Fighting In Darfur Cuts Of Thousands From Aid
Fighting In Darfur Cuts Hundreds Of Thousands Of Sudanese Off From Aid – UN Agency
New York, Sep 11 2006 10:00AM
Hundreds of thousands of people in the volatile Darfur region of Sudan have gone hungry for three consecutive months because fighting and banditry have prevented the United Naitons World Food Programme (WFP) from reaching them, the agency’s representative to the country said today.
Quoting figures released today, Kenro Oshidari said that insecurity has cut off 355,000 people from food aid in August, all of them in North Darfur. Their situation is reaching a critical stage because the area has experienced a sharp increase in tensions since May when the Darfur Peace Agreement (DPA) was signed, he warned.
“Most of these people have now gone three entire months without our help. Their situation is even more desperate because we’re in the middle of the ‘hunger season’ –the period right before the harvest – so they have very little chance of finding food elsewhere,” he said.
In July, WFP was blocked from delivering food to 470,000 war-affected people: 355,000 in North Darfur and almost 120,000 in South Darfur. In August, WFP was able to reach the people in South Darfur, thanks to careful daily security monitoring and diligent work by field staff, but large parts of North Darfur remained cut off from food aid.
“Without food aid, things will become more volatile. Hunger exacerbates the already precarious security situation. It will add fuel to the fire,” Mr. Oshidari cautioned. “Food aid is vital to stability.”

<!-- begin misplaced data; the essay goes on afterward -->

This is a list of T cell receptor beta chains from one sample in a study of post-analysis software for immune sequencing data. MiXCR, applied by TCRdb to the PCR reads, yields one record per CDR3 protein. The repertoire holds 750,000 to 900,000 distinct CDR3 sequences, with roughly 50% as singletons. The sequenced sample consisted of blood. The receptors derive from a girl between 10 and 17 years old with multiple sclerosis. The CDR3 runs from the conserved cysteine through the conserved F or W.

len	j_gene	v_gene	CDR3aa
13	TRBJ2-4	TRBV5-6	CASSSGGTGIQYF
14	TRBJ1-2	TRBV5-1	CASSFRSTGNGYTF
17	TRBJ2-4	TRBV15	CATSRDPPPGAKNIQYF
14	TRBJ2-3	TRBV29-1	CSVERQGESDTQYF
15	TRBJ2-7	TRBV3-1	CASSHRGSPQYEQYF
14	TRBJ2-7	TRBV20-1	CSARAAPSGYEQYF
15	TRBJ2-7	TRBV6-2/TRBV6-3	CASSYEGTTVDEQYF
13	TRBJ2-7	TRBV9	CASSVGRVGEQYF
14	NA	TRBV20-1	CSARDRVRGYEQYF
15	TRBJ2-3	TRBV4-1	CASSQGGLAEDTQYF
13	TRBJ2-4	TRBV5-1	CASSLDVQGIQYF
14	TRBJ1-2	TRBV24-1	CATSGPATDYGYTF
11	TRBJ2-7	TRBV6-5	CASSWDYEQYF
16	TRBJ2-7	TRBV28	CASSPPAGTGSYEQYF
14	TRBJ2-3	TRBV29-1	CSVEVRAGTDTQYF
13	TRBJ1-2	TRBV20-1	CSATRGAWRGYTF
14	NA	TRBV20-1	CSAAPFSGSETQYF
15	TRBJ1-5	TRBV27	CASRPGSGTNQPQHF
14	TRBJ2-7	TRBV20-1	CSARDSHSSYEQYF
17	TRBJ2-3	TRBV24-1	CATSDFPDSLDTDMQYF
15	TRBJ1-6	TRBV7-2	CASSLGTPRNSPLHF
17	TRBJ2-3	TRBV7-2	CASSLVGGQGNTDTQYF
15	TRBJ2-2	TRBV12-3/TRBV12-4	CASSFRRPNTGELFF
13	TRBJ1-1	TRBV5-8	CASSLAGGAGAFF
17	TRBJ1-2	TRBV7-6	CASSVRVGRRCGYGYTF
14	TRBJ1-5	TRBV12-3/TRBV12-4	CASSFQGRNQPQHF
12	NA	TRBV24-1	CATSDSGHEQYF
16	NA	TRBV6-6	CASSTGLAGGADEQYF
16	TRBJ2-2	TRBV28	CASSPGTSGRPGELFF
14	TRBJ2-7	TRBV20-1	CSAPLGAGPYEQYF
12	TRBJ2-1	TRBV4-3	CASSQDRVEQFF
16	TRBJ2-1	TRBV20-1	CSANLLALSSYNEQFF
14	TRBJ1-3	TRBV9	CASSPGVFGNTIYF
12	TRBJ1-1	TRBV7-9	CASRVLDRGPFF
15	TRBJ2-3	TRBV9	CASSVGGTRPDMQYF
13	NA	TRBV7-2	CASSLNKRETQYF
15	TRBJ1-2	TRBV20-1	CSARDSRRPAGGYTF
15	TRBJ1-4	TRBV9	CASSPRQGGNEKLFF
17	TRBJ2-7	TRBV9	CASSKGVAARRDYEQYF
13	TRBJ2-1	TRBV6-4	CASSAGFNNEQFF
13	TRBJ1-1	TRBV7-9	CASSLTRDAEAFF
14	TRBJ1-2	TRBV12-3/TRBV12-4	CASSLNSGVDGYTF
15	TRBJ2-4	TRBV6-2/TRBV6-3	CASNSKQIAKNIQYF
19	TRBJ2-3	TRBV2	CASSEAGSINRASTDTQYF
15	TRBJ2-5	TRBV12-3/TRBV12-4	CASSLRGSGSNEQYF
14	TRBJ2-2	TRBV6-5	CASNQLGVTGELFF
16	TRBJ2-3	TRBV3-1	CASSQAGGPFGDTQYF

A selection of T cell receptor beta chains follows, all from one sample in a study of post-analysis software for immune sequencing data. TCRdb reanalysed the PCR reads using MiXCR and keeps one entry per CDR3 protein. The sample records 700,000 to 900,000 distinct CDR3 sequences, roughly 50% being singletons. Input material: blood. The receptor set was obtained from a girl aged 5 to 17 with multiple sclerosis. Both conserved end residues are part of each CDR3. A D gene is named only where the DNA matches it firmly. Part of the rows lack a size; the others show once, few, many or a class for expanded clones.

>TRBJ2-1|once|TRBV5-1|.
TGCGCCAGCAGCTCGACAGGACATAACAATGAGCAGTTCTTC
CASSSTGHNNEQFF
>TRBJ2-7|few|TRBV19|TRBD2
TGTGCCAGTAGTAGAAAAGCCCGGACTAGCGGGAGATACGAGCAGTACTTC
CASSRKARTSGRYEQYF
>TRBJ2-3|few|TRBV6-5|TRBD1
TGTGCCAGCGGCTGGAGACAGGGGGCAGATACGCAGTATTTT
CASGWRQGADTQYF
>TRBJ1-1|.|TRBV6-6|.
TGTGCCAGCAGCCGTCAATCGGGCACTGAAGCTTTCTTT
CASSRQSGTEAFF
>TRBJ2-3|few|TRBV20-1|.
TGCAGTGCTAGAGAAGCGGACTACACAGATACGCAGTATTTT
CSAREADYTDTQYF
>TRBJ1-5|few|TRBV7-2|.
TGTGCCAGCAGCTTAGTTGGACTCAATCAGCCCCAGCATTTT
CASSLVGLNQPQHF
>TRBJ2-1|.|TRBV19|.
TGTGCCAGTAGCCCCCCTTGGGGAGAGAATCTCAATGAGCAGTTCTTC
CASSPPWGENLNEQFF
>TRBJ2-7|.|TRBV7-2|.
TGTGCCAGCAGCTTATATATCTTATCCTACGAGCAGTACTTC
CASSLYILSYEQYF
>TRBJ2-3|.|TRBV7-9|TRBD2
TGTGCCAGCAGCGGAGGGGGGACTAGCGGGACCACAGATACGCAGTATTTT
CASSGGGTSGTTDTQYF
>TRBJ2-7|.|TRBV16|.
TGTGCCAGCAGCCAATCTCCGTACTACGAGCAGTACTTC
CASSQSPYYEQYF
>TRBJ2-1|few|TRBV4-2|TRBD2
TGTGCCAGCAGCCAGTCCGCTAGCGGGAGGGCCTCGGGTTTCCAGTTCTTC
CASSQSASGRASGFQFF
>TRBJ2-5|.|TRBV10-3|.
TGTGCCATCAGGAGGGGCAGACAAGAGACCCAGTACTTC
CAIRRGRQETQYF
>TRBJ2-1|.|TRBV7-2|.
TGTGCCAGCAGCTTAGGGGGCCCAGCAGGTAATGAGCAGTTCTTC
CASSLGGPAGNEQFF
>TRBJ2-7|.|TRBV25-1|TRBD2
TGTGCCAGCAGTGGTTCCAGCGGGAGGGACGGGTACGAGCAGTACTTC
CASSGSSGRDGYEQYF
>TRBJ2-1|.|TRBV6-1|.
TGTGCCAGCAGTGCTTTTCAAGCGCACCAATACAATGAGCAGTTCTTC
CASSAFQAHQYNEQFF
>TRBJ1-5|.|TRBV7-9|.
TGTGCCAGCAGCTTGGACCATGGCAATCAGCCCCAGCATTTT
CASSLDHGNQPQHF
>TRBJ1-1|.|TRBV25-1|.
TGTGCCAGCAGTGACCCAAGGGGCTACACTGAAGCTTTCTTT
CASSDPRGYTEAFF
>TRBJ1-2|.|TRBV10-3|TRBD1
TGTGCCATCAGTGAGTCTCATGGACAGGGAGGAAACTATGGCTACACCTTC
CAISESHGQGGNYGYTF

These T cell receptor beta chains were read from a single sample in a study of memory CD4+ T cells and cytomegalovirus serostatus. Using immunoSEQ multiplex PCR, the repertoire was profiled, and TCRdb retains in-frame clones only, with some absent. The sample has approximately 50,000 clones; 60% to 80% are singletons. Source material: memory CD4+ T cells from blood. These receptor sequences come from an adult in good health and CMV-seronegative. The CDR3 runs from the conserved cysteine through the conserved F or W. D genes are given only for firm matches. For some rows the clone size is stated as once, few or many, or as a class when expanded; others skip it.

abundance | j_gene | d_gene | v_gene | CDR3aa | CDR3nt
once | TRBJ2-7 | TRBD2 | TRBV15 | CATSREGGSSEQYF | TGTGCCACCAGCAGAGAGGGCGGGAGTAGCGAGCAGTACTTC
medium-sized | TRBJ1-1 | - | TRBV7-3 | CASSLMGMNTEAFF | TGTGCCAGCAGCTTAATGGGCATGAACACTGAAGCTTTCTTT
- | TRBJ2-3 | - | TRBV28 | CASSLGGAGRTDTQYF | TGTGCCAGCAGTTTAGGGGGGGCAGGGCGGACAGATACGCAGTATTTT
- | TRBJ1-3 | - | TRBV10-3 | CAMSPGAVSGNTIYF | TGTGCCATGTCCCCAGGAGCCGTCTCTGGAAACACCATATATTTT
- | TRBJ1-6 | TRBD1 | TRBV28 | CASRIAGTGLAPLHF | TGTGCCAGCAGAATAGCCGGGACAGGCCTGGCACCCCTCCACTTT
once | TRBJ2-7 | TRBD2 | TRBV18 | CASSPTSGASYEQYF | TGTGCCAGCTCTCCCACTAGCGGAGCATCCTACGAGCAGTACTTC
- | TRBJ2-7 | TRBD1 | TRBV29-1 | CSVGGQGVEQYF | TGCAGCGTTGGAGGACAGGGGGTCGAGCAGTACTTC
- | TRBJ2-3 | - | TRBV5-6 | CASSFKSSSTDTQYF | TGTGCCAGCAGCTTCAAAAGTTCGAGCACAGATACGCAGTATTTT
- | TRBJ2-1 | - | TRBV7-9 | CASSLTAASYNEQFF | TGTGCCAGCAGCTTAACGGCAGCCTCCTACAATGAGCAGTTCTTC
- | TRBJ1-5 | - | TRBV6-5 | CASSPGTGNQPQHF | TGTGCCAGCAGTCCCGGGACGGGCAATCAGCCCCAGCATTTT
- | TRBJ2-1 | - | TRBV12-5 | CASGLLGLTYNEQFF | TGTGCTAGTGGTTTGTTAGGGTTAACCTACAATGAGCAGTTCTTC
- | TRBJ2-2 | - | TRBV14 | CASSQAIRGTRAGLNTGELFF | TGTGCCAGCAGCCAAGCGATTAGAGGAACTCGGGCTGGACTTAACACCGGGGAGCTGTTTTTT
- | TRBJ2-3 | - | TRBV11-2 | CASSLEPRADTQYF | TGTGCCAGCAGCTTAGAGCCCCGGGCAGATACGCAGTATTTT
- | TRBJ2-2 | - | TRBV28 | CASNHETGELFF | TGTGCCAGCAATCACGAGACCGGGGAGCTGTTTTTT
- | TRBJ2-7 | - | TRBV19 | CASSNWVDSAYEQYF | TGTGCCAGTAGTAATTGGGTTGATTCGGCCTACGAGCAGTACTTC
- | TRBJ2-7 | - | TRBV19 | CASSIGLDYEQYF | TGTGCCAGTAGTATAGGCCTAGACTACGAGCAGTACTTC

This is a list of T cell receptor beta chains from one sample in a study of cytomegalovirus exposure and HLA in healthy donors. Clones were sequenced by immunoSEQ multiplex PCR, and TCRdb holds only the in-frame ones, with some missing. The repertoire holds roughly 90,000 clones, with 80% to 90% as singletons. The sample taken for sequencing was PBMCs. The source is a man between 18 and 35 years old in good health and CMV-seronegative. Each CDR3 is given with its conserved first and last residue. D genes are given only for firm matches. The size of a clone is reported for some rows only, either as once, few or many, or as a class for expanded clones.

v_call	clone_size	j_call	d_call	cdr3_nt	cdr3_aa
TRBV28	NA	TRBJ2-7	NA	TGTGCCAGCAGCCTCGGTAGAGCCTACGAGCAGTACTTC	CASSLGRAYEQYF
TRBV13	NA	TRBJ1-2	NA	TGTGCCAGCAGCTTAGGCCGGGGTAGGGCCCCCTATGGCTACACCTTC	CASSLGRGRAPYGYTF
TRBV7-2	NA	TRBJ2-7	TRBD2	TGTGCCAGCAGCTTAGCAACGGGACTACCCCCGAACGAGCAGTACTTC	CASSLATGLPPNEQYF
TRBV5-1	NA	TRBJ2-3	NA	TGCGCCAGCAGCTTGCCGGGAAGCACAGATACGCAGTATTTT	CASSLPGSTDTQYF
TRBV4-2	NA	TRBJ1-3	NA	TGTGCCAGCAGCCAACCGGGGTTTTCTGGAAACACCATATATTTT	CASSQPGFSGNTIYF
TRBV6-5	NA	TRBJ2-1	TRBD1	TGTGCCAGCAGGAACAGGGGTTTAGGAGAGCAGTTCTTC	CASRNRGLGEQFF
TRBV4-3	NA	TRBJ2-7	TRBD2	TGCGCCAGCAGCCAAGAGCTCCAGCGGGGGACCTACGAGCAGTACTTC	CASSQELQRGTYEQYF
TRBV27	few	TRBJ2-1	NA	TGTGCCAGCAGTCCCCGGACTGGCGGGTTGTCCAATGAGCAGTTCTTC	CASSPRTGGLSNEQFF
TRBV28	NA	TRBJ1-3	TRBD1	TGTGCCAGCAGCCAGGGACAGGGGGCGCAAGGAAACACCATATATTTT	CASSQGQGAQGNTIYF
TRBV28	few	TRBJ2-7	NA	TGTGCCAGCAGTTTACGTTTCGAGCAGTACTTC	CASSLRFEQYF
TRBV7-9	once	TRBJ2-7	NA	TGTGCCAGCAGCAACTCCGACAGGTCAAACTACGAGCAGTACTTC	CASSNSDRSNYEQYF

In recent weeks, WFP and other aid groups have been warning that Darfur region is reaching a critical state. Nearly 3 million people there depend on international aid for food, shelter and medical treatment, but rising insecurity in many parts of the region has made it more difficult for aid workers to reach them. Twelve humanitarian workers have been killed in Darfur since May “ more than the total number since the conflict began in early 2003.
The obstacles are not only physical; they are also financial. The agency was forced to cut Darfur rations by 50 percent in May so that it would have enough food to last through the current rainy season. It was able raise the ration level back up to 85 per cent in June after some donor nations responded swiftly.
At current funding levels, WFP said it will only be able to continue feeding people in Darfur at the reduced ration amount until the end of the year. “It takes up to six months, once we get a donation, for the food to reach the people in the field. If we don’t convince donors to commit now, we could be facing more dramatic ration cuts in the future, Mr. Oshidari said.